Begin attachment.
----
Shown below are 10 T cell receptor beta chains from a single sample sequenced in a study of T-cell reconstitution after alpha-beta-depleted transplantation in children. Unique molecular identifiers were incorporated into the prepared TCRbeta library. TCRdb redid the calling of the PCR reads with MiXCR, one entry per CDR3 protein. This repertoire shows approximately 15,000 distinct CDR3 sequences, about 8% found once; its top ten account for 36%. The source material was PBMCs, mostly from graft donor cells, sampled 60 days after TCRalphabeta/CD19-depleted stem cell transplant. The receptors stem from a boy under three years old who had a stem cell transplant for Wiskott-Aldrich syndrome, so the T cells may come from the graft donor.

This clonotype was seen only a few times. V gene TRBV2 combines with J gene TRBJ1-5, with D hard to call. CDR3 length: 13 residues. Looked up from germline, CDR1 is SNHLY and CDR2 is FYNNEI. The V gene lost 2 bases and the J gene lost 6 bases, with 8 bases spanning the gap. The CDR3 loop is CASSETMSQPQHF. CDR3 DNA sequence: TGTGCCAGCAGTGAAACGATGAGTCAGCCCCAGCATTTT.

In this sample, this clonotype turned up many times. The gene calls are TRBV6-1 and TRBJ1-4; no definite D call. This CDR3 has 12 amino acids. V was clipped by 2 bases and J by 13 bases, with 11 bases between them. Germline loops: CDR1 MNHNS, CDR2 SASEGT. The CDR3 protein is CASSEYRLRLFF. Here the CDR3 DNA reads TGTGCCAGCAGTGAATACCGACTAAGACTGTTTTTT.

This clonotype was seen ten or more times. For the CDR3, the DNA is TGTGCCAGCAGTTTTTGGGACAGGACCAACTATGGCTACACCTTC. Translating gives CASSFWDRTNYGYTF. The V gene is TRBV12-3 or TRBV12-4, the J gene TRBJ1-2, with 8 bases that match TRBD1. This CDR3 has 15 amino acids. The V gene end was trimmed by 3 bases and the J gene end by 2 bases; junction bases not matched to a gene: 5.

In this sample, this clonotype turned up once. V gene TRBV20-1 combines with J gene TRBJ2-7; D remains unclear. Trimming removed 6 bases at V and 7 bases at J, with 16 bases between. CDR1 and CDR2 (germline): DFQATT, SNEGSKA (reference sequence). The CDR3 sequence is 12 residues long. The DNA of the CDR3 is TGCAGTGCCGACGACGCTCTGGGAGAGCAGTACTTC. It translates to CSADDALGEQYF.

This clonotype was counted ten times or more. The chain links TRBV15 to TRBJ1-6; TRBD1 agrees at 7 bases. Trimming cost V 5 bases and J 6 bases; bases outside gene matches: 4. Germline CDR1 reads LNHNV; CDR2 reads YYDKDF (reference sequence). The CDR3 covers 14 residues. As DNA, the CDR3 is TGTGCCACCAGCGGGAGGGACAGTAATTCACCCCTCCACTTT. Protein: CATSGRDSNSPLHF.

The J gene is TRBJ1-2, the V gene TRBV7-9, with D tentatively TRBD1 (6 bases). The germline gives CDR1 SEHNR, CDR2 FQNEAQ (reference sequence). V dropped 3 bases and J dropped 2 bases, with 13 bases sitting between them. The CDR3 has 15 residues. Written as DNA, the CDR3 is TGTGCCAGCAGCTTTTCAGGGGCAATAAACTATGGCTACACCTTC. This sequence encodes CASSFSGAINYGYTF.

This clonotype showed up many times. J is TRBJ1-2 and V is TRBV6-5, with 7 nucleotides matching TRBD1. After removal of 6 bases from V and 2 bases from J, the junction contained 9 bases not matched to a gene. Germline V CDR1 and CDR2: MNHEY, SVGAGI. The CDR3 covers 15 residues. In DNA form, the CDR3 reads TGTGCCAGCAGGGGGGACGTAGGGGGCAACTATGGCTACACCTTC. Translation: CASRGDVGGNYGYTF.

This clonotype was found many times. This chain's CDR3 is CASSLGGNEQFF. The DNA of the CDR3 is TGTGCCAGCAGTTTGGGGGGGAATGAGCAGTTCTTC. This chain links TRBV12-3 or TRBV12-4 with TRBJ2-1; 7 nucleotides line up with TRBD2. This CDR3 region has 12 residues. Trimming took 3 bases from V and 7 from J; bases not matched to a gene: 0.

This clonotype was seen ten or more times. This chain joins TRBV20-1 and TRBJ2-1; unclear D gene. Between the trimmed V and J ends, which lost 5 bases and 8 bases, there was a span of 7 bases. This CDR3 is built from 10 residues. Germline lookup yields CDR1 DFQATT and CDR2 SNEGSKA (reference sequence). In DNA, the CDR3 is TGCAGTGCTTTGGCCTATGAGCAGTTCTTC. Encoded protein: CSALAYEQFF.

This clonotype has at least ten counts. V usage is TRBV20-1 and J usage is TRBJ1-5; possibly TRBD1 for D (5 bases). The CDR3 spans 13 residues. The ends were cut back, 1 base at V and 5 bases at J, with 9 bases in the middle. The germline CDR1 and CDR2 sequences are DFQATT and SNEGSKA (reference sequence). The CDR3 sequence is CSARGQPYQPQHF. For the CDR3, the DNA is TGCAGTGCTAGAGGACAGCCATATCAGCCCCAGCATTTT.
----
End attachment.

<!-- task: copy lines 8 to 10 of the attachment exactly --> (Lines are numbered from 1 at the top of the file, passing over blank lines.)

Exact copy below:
This clonotype showed up many times. J is TRBJ1-2 and V is TRBV6-5, with 7 nucleotides matching TRBD1. After removal of 6 bases from V and 2 bases from J, the junction contained 9 bases not matched to a gene. Germline V CDR1 and CDR2: MNHEY, SVGAGI. The CDR3 covers 15 residues. In DNA form, the CDR3 reads TGTGCCAGCAGGGGGGACGTAGGGGGCAACTATGGCTACACCTTC. Translation: CASRGDVGGNYGYTF.

This clonotype was found many times. This chain's CDR3 is CASSLGGNEQFF. The DNA of the CDR3 is TGTGCCAGCAGTTTGGGGGGGAATGAGCAGTTCTTC. This chain links TRBV12-3 or TRBV12-4 with TRBJ2-1; 7 nucleotides line up with TRBD2. This CDR3 region has 12 residues. Trimming took 3 bases from V and 7 from J; bases not matched to a gene: 0.

This clonotype was seen ten or more times. This chain joins TRBV20-1 and TRBJ2-1; unclear D gene. Between the trimmed V and J ends, which lost 5 bases and 8 bases, there was a span of 7 bases. This CDR3 is built from 10 residues. Germline lookup yields CDR1 DFQATT and CDR2 SNEGSKA (reference sequence). In DNA, the CDR3 is TGCAGTGCTTTGGCCTATGAGCAGTTCTTC. Encoded protein: CSALAYEQFF.